As the name suggests, impact wrenches have the ability to impart high amounts of momentum change.
The delivery of this momentum change is hard to meter, so it is quite easy to damage:
soft metals and alloys
thin threads (both male or female)
This applies to both loosening and tightening.
Take the example of spark plugs and head bolts, which screw into ...
That would be correct. There should be no issue of using the impact with the wheel off the ground. You are exactly right in that the tire should be on the ground when using a breaker bar or tire iron. The reason for this, besides the wheel spinning and you never getting the lug loosened, is because you could torque the car over and cause it to fall off of ...
Would I be right an assuming your car is equipped with alloy wheels? Also, have the wheel bolts been fitted with a small smear of grease?
It sounds like the wheel bolts are reacting in a "springy" way to the forces of the impact wrench. It may be that they're butted up tightly against the softer metal of an alloy wheel or they're in the threads with a ...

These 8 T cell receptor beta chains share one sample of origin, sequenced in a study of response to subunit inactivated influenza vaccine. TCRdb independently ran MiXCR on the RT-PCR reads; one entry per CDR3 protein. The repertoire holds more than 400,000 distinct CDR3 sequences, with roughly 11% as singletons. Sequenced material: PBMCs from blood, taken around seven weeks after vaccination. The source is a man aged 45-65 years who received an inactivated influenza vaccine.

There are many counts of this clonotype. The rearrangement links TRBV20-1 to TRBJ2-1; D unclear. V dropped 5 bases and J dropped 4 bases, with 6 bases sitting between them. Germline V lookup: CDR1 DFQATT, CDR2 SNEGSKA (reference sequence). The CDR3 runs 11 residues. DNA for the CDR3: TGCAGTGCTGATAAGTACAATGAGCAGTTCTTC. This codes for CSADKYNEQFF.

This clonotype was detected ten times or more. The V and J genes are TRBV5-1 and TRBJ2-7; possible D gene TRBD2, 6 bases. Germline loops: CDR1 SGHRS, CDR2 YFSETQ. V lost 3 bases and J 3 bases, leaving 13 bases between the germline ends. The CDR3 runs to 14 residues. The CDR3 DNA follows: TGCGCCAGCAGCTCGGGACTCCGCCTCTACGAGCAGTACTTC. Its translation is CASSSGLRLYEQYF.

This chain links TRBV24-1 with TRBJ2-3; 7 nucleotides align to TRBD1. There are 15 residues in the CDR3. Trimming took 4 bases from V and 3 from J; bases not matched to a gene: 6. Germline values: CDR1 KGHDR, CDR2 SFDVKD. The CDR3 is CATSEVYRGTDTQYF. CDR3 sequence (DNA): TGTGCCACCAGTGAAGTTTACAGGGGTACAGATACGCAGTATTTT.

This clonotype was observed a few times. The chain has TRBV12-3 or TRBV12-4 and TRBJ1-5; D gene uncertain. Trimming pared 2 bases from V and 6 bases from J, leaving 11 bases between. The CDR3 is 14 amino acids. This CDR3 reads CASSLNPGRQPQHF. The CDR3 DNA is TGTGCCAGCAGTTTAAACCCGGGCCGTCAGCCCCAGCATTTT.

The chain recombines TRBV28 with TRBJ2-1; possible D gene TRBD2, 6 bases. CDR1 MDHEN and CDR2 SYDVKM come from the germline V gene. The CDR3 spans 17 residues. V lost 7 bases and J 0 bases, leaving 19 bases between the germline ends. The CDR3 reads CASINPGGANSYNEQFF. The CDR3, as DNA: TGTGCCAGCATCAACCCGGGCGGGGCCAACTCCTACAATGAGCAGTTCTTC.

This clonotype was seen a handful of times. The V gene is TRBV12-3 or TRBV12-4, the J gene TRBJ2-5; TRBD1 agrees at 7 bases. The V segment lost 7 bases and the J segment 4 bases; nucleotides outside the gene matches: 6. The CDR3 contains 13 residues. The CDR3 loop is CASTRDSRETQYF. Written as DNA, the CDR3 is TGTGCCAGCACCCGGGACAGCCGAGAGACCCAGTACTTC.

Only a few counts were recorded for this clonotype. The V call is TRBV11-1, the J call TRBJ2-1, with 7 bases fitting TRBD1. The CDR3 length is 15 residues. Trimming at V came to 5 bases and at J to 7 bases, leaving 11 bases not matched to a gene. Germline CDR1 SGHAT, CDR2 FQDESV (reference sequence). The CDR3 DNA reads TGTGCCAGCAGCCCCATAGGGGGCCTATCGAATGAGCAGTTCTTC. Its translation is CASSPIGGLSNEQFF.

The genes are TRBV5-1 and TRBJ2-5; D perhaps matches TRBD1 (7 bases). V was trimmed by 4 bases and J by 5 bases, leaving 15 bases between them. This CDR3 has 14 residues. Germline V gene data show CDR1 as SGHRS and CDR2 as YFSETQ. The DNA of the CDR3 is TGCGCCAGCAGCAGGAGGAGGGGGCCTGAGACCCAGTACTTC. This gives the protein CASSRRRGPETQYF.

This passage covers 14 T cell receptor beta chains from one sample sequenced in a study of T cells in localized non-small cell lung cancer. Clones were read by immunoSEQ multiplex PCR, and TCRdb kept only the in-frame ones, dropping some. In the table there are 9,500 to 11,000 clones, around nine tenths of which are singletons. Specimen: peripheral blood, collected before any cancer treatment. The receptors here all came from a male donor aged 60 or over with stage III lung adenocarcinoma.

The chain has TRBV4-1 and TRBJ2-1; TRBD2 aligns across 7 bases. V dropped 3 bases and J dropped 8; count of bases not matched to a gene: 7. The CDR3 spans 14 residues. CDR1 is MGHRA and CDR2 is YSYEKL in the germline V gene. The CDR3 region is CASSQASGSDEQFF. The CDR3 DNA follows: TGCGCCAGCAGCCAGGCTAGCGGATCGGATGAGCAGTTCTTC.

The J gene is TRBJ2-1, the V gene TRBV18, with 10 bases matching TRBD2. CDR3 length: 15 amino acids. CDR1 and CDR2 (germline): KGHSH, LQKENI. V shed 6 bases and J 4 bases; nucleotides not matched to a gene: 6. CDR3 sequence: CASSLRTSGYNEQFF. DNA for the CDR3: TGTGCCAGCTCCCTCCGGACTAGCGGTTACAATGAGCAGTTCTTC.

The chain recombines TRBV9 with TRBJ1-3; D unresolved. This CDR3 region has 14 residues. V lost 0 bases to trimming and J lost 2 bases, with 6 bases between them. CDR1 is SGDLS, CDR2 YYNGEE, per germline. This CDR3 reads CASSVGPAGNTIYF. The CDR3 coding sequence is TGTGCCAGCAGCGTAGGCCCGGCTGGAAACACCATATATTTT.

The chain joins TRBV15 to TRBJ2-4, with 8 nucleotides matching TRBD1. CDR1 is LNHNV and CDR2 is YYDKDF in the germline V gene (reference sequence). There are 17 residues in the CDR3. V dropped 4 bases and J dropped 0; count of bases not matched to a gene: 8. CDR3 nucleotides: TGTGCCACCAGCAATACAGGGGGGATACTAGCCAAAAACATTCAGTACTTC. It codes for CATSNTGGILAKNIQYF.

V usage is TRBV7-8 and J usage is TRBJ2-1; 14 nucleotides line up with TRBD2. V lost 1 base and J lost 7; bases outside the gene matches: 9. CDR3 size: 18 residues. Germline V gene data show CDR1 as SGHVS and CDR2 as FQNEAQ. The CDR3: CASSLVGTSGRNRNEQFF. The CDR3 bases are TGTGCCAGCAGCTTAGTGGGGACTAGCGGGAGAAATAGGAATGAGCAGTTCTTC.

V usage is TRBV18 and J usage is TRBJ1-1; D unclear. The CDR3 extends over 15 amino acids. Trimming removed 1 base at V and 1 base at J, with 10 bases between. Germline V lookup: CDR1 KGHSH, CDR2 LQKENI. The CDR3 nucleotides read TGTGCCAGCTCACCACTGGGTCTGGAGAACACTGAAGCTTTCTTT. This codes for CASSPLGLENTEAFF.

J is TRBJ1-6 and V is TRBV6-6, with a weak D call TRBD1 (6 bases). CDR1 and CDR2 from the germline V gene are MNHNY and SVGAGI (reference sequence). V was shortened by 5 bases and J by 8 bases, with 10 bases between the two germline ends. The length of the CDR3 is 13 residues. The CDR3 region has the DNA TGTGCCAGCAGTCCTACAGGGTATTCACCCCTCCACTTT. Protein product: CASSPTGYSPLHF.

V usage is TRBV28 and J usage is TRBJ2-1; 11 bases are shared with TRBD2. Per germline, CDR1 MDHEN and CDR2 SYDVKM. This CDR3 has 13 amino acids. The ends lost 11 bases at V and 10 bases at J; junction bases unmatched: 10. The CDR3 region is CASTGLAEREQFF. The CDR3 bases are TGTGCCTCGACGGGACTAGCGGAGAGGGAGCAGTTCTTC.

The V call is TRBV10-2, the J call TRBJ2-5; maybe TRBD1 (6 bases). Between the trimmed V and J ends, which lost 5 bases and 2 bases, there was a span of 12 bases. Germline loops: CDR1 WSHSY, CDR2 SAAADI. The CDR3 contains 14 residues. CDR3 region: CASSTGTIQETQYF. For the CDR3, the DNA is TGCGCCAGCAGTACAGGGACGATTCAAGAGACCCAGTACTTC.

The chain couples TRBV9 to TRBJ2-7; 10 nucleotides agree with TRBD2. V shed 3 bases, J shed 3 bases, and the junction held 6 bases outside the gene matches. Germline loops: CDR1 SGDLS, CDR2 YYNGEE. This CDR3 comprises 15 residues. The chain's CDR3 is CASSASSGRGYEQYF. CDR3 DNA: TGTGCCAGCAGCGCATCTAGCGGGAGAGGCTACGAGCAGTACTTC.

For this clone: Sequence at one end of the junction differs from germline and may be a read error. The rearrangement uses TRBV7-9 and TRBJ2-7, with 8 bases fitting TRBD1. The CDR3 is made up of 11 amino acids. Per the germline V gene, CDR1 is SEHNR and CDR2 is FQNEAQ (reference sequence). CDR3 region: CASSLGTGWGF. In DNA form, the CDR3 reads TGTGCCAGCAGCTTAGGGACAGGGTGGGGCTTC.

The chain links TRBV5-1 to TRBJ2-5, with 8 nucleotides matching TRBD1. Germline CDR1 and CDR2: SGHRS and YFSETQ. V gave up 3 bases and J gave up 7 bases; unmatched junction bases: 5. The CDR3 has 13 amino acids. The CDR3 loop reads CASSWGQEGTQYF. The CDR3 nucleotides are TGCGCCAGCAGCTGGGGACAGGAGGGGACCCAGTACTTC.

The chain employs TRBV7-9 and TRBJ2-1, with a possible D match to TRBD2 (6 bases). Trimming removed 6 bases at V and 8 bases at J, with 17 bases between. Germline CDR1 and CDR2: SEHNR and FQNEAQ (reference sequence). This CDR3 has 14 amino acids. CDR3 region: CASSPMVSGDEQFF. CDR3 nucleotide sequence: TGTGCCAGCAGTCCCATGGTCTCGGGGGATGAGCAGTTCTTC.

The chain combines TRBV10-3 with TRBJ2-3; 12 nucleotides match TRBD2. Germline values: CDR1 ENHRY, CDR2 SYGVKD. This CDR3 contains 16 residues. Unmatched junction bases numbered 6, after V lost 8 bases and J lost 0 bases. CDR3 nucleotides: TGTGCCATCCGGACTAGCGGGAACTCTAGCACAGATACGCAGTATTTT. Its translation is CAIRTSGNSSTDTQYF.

I agree wholeheartedly with both Ben and Paulster. However, I use a high-power air impact for to tighten, on it's lowest setting, and also have a selection of color "torque stix" with a minimum of three passes (snug, torque, final) while in the air. While not perfect, I think this is a reasonable compromise between my efficiency needs and returning a safe ...
4cfm is the usual rating for most air tools - including intermittent work with an impact wrench.
Also consider buying an Electric Impact Wrench (not a battery powered one - they're usually too low in power). And breaker bars with long (4ft) extensions can persuade most bolts..
Each of the impacts is like a mini lever having a go at the fastener.
If there is a longer lever, ie larger socket, there will be more force applied for the same torque applied.
So, in some cases, it’s going to be easier to undo larger fasteners than smaller fasteners with the same impact gun.